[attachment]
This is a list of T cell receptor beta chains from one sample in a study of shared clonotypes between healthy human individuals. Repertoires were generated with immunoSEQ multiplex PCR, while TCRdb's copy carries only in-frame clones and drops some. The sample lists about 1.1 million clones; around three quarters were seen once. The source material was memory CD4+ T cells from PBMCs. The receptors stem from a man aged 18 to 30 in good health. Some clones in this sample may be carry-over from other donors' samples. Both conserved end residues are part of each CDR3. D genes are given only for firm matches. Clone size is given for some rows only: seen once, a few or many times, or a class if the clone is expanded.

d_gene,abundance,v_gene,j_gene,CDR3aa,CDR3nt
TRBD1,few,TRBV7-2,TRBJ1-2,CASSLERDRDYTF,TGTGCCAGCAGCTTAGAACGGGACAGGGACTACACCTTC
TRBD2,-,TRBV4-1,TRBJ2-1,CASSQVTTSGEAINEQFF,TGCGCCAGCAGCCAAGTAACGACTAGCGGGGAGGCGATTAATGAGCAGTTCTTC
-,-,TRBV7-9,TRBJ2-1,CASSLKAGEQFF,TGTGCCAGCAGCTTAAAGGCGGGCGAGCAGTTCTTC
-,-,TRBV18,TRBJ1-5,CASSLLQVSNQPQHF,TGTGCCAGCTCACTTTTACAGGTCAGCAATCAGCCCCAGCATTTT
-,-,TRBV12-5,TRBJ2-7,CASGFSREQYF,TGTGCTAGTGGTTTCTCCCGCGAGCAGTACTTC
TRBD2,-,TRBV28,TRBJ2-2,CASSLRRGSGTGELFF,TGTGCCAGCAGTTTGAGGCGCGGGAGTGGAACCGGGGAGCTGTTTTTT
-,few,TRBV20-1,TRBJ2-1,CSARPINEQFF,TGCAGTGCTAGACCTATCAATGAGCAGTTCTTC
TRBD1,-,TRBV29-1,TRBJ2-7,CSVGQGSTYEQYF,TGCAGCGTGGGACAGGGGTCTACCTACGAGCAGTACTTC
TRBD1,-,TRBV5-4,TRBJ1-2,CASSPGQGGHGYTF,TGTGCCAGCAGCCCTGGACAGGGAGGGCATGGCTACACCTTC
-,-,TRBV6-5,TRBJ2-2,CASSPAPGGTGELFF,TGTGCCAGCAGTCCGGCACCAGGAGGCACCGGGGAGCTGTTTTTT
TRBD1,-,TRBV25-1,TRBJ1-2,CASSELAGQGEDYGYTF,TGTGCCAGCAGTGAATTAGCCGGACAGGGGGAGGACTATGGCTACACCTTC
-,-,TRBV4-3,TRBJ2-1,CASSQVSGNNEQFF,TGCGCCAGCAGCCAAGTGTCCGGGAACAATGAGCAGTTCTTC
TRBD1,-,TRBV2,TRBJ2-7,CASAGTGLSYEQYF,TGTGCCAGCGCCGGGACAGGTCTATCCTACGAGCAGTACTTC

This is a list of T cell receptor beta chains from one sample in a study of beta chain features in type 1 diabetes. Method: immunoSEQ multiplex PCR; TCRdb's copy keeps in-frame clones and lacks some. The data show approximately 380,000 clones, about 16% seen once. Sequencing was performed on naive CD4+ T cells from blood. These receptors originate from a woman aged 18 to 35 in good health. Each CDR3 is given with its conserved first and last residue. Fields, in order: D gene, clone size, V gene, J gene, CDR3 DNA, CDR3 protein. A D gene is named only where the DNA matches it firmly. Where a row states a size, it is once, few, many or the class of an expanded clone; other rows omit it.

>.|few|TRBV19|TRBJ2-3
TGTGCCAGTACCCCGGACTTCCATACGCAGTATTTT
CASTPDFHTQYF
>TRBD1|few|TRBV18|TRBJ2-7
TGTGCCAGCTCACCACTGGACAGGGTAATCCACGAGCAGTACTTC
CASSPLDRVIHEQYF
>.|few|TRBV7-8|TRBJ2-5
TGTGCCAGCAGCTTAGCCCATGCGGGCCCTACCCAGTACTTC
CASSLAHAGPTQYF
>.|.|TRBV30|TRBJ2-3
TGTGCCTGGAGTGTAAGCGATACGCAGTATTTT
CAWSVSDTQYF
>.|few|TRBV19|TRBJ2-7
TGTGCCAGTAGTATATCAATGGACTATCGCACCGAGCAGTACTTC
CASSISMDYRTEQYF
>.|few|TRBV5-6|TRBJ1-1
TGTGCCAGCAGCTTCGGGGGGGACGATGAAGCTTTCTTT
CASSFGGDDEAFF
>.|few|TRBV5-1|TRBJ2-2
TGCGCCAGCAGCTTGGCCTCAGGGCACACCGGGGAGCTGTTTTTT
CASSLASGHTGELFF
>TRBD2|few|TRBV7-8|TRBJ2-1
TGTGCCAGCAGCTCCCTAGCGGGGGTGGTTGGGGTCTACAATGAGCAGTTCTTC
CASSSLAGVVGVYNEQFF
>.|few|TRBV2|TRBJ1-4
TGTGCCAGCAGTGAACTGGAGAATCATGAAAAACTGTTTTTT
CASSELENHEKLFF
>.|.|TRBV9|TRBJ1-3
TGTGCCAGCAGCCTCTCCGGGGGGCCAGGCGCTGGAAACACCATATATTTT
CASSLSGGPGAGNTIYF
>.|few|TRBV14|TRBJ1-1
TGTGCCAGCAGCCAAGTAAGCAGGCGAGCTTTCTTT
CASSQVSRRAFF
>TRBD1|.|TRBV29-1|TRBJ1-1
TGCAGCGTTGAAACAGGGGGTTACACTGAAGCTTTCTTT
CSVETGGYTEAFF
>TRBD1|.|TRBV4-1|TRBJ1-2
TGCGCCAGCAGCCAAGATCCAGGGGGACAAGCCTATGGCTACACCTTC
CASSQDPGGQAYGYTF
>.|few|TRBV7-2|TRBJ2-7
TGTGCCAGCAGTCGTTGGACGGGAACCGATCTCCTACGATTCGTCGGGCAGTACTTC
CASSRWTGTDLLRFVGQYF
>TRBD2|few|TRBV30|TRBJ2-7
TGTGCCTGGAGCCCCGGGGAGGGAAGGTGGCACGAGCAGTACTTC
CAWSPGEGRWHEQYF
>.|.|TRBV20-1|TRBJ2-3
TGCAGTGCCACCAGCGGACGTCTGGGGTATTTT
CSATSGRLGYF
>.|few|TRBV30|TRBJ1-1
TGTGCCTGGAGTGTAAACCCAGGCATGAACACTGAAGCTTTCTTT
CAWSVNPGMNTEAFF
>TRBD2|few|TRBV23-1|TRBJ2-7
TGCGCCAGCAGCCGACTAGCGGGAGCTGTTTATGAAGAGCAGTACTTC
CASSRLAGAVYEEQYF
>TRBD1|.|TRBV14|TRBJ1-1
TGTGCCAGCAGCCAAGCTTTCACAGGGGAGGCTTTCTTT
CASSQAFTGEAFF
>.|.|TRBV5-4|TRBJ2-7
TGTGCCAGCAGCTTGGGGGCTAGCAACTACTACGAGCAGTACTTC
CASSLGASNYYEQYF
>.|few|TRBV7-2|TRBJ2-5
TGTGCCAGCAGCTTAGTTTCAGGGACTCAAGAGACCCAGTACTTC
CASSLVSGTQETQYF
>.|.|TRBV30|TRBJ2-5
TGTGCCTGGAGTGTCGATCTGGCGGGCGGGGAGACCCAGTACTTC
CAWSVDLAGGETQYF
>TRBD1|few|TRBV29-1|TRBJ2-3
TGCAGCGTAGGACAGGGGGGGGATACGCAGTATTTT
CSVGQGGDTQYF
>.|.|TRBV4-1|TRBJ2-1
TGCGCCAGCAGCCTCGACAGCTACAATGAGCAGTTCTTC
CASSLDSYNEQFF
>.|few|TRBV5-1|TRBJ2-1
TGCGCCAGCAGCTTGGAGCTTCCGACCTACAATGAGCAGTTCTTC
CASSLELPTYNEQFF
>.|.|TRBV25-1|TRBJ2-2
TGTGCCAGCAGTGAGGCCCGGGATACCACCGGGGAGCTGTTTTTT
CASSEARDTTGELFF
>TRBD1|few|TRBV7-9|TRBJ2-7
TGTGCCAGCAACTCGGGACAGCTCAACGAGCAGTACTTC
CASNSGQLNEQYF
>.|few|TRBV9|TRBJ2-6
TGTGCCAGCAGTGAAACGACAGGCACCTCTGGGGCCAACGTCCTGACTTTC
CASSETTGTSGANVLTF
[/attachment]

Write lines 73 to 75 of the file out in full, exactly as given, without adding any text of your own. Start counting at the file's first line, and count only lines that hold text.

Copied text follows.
CASSQAFTGEAFF
>.|.|TRBV5-4|TRBJ2-7
TGTGCCAGCAGCTTGGGGGCTAGCAACTACTACGAGCAGTACTTC